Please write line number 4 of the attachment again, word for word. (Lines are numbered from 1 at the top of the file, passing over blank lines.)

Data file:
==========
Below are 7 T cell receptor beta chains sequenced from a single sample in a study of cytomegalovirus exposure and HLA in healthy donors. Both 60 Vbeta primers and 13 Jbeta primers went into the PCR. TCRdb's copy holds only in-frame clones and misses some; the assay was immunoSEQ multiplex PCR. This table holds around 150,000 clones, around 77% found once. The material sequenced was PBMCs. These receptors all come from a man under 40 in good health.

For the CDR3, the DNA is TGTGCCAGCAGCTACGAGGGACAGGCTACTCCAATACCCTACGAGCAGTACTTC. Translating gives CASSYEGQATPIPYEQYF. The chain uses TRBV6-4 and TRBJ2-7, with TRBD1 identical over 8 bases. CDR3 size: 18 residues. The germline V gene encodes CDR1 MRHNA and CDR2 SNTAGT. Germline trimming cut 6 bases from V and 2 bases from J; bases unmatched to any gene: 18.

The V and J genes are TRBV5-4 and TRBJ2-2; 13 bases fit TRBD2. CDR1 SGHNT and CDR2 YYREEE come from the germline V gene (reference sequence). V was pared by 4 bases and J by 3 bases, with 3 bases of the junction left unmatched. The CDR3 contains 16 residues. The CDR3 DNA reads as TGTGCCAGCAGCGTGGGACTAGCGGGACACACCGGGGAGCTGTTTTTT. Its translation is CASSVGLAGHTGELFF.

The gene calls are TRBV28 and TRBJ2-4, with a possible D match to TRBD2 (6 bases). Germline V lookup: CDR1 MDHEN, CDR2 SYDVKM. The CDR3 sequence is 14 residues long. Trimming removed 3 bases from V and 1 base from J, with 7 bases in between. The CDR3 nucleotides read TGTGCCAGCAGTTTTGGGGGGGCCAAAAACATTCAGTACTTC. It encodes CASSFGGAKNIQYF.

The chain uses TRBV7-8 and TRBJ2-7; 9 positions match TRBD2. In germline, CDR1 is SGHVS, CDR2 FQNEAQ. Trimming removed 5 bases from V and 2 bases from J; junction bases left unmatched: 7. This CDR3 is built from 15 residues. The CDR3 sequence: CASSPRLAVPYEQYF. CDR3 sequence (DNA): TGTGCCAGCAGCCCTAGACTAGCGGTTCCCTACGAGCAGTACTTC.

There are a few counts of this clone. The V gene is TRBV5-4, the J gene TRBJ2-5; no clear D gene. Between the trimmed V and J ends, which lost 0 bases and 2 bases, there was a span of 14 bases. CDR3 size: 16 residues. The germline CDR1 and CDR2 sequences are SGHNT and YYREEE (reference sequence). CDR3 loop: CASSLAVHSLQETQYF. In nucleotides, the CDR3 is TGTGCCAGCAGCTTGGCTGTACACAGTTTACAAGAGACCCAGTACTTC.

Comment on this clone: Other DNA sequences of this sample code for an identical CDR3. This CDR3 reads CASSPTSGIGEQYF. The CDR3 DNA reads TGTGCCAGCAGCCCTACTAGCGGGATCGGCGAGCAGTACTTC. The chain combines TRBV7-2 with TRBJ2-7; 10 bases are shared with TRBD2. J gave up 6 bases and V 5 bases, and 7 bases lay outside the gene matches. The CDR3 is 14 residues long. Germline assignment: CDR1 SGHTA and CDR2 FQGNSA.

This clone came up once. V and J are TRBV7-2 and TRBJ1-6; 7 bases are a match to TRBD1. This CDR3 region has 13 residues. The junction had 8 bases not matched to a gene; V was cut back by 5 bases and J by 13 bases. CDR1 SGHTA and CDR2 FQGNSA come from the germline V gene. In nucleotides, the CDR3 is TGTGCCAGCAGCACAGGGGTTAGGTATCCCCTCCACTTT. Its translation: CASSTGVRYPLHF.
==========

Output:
The gene calls are TRBV28 and TRBJ2-4, with a possible D match to TRBD2 (6 bases). Germline V lookup: CDR1 MDHEN, CDR2 SYDVKM. The CDR3 sequence is 14 residues long. Trimming removed 3 bases from V and 1 base from J, with 7 bases in between. The CDR3 nucleotides read TGTGCCAGCAGTTTTGGGGGGGCCAAAAACATTCAGTACTTC. It encodes CASSFGGAKNIQYF.